“. . . that I want to pivot back to. This idea of falling down the rabbit’s hole. You talked about this need . . . that the falling makes you feel alive. So you seek out failures in hopes of falling. Do I have that right?”

Perhaps Hitch wrote down only what he wanted to hear. Serena didn’t remember talking about failure or falling or aliveness. She remembered Hitch scribbling things down here and there; she remembered feeling unbearably hot in the room. She remembered the fox, noticing how its hind legs and forelegs crossed in a flexuous X.

She wanted to give Hitch the answer he was looking for. The one that would unlock the mysteries hidden in stone. But every time she got close to some vulnerability or truth, the belt tightened. She didn’t want to tell him a thing. He should bear it all to her. She wondered if he could hear her eyes pleading, Tell me, tell me, tell me.

“I don’t like to fail. Who does?”

“Do you consider yourself a failure?”

Serena paused, not because she wanted to fully consider Hitch’s question, but because she couldn’t tell if it was a trap. The line from On the Waterfront echoed in the back of her mind: “I coulda been a contender!” She would watch TCM with her grandparents, their ritual. Her granny would quiz her on names. Do you know who that is, honey? Bette Davis. That’s my girl. Now tell Granny who that is right there. Ava Gardner? No, baby, that’s Donna Reed. Marlon Brando was one of Stevie’s favorites. Whenever they’d watch On the Waterfront, Serena had the urge to smother Brando’s swollen eyes in kisses. She wanted to suck the swollenness up like venom. Granny and Stevie, Granny’s boyfriend, watched her often, convenient babysitters since they lived in an apartment complex a few streets away from Serena and her parents.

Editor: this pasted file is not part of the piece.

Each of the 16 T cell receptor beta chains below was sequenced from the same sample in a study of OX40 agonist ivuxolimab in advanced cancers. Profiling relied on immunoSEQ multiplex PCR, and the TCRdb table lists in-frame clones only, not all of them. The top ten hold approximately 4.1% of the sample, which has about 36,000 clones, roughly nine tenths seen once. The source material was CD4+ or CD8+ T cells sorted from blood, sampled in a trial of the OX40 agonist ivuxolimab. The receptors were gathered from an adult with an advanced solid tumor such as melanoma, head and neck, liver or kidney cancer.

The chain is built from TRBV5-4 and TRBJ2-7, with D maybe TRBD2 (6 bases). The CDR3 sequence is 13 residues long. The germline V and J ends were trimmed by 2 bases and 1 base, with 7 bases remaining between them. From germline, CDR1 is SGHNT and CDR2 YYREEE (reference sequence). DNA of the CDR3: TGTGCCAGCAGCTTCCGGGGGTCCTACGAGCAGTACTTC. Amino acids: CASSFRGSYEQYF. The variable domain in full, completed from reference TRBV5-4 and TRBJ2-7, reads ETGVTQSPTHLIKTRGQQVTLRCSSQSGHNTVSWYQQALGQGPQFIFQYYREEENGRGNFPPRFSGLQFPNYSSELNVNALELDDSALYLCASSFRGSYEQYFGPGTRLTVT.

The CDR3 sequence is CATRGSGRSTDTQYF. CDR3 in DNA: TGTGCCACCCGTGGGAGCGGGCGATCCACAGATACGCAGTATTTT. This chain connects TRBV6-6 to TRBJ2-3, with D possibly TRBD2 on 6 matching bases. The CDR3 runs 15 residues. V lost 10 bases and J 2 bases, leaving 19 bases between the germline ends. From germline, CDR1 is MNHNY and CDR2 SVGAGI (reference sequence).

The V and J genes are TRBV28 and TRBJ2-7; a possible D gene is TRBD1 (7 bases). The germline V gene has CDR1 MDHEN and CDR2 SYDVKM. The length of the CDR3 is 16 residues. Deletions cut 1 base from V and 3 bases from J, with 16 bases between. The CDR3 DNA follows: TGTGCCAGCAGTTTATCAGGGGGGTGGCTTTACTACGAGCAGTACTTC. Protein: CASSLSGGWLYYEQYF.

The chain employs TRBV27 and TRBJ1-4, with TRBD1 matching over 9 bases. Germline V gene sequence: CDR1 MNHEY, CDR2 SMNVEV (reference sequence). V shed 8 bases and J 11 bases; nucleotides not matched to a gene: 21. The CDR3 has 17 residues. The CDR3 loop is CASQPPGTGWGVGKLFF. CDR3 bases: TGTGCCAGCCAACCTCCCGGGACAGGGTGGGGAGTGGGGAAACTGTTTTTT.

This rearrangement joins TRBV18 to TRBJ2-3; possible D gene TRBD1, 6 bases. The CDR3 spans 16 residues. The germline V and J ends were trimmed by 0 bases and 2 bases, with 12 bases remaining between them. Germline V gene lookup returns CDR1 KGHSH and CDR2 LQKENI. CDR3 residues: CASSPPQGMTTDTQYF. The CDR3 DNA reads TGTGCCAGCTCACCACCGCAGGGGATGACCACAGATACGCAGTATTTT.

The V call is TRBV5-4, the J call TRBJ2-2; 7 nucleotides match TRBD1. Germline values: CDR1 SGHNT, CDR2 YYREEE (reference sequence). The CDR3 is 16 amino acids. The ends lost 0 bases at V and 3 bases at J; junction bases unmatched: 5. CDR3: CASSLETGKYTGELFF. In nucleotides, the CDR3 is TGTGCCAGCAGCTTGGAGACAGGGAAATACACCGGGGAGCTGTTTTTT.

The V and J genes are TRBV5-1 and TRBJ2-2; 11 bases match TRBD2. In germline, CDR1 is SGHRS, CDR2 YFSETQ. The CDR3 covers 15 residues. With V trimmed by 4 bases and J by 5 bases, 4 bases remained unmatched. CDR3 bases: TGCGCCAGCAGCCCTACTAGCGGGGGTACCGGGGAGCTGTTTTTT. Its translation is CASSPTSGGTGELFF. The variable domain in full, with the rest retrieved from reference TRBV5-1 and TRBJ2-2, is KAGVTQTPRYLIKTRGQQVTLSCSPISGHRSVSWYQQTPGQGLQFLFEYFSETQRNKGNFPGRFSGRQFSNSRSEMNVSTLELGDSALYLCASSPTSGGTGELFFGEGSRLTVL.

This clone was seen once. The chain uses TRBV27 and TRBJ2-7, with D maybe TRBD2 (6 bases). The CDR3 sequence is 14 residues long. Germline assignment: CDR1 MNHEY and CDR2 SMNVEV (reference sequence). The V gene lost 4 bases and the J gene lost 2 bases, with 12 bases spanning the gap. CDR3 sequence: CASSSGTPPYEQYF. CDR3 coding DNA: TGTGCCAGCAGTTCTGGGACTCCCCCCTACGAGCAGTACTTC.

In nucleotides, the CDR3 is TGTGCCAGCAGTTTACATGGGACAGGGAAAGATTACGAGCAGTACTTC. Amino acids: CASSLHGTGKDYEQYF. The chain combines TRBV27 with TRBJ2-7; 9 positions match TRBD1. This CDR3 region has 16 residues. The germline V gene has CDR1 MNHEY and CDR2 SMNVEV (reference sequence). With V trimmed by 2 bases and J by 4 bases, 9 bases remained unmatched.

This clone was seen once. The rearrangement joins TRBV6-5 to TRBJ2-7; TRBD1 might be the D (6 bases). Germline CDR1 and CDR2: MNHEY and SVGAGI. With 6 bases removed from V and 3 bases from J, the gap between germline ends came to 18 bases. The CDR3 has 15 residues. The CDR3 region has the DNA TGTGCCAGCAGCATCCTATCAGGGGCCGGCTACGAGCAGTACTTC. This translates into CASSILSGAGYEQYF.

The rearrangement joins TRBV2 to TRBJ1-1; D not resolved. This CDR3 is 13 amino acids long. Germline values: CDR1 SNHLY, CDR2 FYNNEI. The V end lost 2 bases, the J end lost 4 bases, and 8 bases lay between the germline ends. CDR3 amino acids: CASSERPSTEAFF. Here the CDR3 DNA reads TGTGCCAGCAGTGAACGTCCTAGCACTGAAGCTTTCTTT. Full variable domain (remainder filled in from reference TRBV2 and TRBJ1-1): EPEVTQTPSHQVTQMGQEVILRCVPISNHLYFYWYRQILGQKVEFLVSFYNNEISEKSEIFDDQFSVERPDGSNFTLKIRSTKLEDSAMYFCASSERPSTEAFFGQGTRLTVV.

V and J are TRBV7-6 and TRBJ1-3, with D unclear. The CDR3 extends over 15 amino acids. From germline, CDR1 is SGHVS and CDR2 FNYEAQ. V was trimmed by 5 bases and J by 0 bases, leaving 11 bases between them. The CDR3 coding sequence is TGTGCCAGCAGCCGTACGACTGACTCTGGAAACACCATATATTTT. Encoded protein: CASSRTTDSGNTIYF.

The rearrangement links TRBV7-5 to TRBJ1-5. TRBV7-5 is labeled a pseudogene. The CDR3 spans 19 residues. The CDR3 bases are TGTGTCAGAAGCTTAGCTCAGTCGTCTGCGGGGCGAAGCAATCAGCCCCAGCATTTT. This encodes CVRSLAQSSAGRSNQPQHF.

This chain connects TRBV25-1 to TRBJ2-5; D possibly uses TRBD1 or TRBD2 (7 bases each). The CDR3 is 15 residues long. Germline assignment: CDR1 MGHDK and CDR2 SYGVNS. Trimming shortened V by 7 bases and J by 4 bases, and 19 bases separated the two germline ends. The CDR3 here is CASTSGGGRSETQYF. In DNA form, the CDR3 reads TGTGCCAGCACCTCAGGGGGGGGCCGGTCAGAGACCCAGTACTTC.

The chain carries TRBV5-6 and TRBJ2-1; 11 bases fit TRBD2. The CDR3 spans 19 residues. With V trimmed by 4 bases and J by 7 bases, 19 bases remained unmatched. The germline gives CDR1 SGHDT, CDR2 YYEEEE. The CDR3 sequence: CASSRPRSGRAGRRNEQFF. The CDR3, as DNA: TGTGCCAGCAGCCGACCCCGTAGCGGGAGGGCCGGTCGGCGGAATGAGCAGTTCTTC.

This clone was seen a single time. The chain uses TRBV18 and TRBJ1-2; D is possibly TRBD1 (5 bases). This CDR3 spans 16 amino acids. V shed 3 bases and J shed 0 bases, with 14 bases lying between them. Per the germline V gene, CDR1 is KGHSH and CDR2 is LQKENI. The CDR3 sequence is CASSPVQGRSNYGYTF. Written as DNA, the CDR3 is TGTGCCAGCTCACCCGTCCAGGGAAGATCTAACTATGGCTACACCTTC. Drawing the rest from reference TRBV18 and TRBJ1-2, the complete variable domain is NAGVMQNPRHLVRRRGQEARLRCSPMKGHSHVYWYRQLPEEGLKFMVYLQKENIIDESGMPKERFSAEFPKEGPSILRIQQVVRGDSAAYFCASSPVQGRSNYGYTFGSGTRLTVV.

If only she could give it to him. A straightforward, uncomplicated answer. Instead, she shrugged. Hitch, ever the cheerleader, rattled on.

“Let’s switch gears. Have you been keeping up with your daily mood journal?”

Serena’s chest tightened. She felt like a student who had been called on by the teacher to discuss a reading assignment she’d forgotten to do.


“How was that experience? What came up for you? What did you notice?”

Serena could care less what had come up for her. What came up was what always surfaced if given the time and space: hatred, confusion, anger. It was exhausting trying to find the origins of each knotted emotion. The search always led her back to an elastic nothingness. Or an incident that could be rationalized as insignificant. Minor. No cause for alarm. But the alarms had been ringing for years, annihilating sounds that made concentration near impossible. Somewhere between the bloodcurdling alarms and the expansive nothingness, Serena existed, adrift in a sprawl of feelings. She was like the woman in the painting, lost in a sea of smudged greens, unsure where to look next.

“Where did you get that?” She gestured at the painting.

Hitch smirked. “Shouldn’t you answer my question first?”

“Will you answer my question if I answer yours?”

“If that’s what you want.”